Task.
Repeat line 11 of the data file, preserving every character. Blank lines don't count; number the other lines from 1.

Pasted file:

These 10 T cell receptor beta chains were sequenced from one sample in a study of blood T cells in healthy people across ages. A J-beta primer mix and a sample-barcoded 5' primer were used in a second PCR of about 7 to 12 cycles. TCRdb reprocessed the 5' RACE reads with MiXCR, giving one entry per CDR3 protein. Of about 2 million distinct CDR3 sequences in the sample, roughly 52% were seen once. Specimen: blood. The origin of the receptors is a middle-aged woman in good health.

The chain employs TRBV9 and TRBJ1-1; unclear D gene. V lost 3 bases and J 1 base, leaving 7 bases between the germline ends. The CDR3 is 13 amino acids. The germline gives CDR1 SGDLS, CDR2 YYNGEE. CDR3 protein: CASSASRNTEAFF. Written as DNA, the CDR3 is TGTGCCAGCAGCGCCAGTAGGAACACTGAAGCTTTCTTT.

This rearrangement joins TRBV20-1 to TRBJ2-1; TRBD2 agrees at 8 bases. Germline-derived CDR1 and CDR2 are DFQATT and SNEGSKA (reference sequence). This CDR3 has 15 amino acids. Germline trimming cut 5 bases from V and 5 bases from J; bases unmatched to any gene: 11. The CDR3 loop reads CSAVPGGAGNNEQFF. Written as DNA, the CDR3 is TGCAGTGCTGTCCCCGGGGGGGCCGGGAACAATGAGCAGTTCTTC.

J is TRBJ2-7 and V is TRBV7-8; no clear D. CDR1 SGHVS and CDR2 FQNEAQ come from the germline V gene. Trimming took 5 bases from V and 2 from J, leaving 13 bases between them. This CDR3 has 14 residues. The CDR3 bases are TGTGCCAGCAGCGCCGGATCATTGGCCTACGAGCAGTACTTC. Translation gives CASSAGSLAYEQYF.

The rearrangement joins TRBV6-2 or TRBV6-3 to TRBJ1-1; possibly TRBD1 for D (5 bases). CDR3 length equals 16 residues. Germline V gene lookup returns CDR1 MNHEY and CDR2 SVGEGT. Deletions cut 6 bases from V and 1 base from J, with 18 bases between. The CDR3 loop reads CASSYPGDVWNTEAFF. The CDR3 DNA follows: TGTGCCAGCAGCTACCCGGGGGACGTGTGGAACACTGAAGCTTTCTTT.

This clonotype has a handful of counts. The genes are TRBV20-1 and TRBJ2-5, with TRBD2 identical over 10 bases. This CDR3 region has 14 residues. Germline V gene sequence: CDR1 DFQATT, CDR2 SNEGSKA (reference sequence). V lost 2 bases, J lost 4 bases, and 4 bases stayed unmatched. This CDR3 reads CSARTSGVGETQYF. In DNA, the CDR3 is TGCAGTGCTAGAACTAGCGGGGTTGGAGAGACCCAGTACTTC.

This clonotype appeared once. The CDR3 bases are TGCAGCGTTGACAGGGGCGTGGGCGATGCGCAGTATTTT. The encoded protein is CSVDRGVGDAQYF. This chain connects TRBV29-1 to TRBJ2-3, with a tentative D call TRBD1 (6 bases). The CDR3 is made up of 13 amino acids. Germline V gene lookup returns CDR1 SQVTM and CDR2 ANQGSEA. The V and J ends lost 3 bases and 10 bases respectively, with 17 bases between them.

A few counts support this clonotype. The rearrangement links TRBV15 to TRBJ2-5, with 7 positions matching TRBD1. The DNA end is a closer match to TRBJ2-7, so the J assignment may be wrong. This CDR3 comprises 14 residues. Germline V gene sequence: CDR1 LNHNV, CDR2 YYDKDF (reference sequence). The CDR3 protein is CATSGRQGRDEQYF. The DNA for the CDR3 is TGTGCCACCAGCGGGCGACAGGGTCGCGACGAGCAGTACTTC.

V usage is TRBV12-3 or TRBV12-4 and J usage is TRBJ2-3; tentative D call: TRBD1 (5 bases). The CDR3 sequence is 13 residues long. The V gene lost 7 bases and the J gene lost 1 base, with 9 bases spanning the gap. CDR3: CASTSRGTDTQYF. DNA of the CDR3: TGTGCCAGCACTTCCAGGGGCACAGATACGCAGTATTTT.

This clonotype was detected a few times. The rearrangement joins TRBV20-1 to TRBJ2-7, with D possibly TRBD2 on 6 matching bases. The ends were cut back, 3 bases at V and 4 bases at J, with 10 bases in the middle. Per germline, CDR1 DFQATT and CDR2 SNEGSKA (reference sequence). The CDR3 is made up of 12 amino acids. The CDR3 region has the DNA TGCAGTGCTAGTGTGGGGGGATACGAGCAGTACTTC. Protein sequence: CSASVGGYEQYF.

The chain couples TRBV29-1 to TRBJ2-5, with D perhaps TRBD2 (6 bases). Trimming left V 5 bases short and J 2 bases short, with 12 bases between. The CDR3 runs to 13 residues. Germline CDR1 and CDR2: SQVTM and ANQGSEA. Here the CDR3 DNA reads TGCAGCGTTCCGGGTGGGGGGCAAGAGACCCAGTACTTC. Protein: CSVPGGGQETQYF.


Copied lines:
The chain couples TRBV29-1 to TRBJ2-5, with D perhaps TRBD2 (6 bases). Trimming left V 5 bases short and J 2 bases short, with 12 bases between. The CDR3 runs to 13 residues. Germline CDR1 and CDR2: SQVTM and ANQGSEA. Here the CDR3 DNA reads TGCAGCGTTCCGGGTGGGGGGCAAGAGACCCAGTACTTC. Protein: CSVPGGGQETQYF.